A criminal gang that used government Covid loans to finance its criminal activities transported Class-A drugs in a van cheekily emblazoned with the slogan “Thank You NHS,” a court heard yesterday.
The ten-strong gang raked in over £1.5million by flooding the West Midlands and the surrounding area with more than 100kg of cocaine and heroin at the height of the pandemic.
They were caught following a police investigation which saw their secret EnchroChat messages seized which revealed the drugs ring.
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The men who ran their operation from West Bromwich, in the West Midlands, admitted drugs offences including conspiracy to supply Class A drugs.
They were jailed for a combined total of just under 100 years at Leicester Crown Court on Thursday, June 22.
Kamaljit Singh Chahal, 52, was jailed for 18 years while Bhipon Chahal, 25, was sentenced to 14 years and Matthias Tulloch, 43, for 12 years.
Sandeep Johal, 32, and Miquel Lewin-Miller, 41, were both jailed for 11 years.
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Aaron Williams, 43, was sentenced to 10-and-a-half years and Robert Wesley, 39, was jailed for nine years.
Alan Moore-Caswell, 42, was jailed for four years two months while Sandeep Singh, 25, Hitesh Salhotra, 26, were both sentenced to three years nine months.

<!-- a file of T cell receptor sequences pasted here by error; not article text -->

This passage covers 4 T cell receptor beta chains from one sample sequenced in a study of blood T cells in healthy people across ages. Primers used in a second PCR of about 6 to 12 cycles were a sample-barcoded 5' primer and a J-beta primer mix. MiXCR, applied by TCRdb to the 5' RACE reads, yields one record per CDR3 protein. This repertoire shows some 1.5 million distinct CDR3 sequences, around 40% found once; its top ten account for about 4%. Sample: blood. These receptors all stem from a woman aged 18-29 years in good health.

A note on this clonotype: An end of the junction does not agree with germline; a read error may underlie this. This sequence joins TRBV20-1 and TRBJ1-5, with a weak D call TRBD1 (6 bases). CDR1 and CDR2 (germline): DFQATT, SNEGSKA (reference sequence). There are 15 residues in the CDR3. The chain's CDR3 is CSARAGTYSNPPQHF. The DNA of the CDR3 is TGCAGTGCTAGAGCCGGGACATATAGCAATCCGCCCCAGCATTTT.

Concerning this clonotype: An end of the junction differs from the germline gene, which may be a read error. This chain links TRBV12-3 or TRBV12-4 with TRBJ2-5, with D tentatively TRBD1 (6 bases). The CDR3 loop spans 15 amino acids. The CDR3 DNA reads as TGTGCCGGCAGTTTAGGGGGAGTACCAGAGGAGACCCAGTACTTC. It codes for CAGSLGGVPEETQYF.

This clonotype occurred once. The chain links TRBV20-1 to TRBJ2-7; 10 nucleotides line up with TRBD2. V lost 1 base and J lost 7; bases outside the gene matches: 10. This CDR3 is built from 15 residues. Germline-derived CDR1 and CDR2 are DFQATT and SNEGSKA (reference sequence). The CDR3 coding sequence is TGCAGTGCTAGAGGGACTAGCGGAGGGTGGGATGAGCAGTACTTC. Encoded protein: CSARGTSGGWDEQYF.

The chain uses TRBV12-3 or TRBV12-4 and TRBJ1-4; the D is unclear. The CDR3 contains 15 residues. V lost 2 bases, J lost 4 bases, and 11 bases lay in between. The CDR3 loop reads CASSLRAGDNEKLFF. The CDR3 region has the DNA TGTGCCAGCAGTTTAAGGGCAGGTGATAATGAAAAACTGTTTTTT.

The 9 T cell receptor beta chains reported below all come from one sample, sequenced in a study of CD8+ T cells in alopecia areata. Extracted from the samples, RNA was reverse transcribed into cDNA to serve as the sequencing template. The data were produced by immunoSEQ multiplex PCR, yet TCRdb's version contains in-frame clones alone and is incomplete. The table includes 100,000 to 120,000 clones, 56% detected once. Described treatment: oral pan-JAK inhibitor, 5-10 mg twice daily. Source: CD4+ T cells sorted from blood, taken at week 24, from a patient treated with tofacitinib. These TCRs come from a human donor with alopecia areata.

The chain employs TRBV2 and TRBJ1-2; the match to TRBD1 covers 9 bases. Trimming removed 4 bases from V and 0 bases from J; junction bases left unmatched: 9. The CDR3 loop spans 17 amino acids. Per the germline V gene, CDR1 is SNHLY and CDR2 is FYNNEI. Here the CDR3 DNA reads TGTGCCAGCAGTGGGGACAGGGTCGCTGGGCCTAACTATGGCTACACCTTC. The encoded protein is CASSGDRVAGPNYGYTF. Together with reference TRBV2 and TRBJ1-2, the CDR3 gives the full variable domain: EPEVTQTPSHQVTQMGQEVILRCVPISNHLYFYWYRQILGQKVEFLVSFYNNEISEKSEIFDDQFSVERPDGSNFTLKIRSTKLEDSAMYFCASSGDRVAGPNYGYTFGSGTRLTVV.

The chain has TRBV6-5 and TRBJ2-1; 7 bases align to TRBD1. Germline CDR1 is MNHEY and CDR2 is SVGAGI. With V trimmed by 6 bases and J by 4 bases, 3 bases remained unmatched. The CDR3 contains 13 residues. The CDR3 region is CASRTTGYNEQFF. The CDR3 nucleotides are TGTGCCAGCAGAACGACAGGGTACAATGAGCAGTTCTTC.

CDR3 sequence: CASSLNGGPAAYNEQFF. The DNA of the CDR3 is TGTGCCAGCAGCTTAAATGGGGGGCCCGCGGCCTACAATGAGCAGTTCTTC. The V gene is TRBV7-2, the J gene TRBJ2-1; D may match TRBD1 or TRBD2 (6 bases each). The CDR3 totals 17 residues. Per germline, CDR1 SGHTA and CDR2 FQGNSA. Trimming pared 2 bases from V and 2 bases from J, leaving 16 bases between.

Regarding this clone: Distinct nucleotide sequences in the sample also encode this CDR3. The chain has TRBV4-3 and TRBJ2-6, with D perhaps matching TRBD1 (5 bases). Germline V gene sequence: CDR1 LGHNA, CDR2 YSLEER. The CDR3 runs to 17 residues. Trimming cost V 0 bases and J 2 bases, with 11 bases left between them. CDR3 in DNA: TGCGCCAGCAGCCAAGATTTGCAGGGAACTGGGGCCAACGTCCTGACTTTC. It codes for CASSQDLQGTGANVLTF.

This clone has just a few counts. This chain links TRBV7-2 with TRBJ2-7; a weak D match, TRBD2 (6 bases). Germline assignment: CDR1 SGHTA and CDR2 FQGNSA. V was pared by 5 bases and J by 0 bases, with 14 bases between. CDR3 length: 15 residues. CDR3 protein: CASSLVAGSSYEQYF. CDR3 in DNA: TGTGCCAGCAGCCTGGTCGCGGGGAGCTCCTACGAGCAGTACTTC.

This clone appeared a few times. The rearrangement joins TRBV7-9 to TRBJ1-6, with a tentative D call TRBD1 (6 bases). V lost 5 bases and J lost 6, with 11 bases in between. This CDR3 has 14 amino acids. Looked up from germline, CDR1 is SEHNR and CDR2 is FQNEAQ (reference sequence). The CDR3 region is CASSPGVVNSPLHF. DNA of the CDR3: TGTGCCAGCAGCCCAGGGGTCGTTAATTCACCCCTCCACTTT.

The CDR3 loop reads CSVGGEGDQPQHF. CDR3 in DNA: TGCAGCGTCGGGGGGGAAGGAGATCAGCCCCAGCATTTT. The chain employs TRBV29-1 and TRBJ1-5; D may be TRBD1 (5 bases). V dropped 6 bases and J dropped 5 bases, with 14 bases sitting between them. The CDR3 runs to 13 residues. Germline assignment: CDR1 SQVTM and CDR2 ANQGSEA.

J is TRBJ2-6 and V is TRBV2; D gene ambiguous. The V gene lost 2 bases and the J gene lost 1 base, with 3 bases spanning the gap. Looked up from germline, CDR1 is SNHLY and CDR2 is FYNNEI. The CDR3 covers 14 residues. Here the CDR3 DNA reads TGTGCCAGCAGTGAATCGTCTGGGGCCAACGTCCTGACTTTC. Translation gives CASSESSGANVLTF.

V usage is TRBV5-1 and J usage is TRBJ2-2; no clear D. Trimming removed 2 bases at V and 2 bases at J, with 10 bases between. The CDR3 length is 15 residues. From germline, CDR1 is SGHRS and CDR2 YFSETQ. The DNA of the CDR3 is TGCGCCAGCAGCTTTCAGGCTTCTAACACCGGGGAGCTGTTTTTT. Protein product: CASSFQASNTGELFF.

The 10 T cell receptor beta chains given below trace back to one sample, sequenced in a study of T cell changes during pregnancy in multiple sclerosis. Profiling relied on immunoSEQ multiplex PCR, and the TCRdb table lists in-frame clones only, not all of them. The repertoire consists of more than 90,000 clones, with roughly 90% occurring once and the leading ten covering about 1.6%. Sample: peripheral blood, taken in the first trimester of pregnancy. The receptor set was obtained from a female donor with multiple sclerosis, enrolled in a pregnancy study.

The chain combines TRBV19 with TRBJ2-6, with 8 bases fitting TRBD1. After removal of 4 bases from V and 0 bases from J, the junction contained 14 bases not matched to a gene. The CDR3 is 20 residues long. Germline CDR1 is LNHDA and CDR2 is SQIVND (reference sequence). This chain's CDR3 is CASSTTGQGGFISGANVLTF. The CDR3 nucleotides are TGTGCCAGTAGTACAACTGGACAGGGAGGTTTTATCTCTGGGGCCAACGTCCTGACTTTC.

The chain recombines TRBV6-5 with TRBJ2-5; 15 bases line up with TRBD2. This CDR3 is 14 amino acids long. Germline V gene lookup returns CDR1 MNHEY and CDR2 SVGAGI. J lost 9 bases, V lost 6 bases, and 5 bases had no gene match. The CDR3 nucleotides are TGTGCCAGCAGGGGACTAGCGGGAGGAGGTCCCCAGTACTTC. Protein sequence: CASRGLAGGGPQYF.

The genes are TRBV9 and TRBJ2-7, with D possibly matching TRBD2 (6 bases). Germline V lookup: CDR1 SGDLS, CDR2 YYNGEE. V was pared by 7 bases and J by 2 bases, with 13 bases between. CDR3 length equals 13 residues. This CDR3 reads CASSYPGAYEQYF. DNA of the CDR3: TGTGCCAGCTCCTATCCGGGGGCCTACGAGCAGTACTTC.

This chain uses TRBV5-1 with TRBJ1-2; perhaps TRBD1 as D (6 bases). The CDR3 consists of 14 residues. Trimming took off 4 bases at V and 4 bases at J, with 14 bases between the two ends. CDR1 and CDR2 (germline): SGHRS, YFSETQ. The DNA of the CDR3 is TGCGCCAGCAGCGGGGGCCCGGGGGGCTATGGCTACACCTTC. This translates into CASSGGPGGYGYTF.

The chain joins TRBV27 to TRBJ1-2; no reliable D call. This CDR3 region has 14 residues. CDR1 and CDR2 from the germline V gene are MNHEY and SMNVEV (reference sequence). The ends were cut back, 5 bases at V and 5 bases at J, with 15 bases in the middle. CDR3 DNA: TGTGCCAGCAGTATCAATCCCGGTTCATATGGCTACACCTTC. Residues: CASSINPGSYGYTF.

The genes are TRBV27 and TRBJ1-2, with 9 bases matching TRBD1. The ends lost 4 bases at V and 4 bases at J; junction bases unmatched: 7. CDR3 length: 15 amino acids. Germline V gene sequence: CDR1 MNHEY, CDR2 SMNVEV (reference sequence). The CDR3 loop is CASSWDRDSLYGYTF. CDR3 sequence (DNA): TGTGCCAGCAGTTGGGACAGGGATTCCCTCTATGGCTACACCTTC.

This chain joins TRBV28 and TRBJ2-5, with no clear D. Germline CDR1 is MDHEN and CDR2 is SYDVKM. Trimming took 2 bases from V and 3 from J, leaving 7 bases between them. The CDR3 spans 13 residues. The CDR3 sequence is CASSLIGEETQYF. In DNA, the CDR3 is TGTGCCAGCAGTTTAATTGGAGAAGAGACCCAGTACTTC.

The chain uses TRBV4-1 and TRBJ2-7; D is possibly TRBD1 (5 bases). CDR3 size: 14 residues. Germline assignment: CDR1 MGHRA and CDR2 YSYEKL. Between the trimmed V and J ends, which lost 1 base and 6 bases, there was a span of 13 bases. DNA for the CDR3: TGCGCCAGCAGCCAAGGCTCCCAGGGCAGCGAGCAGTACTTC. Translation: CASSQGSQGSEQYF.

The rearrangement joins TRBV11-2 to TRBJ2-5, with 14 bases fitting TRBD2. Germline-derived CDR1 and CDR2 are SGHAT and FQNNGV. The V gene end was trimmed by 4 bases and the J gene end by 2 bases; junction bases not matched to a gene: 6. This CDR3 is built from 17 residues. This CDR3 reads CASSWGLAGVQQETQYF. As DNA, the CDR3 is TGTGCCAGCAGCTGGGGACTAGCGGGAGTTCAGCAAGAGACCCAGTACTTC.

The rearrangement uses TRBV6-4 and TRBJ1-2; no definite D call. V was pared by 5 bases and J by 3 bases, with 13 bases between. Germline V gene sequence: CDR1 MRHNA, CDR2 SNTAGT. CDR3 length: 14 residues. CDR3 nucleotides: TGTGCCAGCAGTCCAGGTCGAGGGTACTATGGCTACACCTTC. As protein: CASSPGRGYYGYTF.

Gang leader Kamaljit Singh Chahal, of Sutton Coldfield, ran the operation with his nephew Bhipon Chahal, of Great Barr.
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They used a network of couriers, including Miller and Tulloch, by communicating using encrypted devices.
The West Midlands Regional Organised Crime Unit (ROCU) stopped the gang in their tracks following a covert investigation into the group under the name Op Igneous.
EncroChat messages from the Chahal crime group were seized between March 26 and June 5, 2020.
The messages revealed the Chahal crime group openly discussed the management and delivery of drugs across the UK.
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To avoid detection, Tulloch used the NHS van to avoid being suspicion while transporting the drugs during the pandemic.
Investigators also identified that Kamaljit Chahal and Wesley were given Government backed 'Covid loans' which they used to fund their drugs ring.
Chief Inspector Peter Cooke, from ROCU, said: "This was a significant Class A drugs operation which was being operated during the Covid pandemic.
"This is part of our ongoing work to destroy drug networks across the West Midlands and this will carry on as part of Op Target.
"We're focused on those thought to be involved in the highest levels of organised crime across our region.
"These men will now be spending nearly 100 years behind bars in total.
"It sends out a clear warning to others intent on supplying Class A drugs – we simply won't tolerate it."
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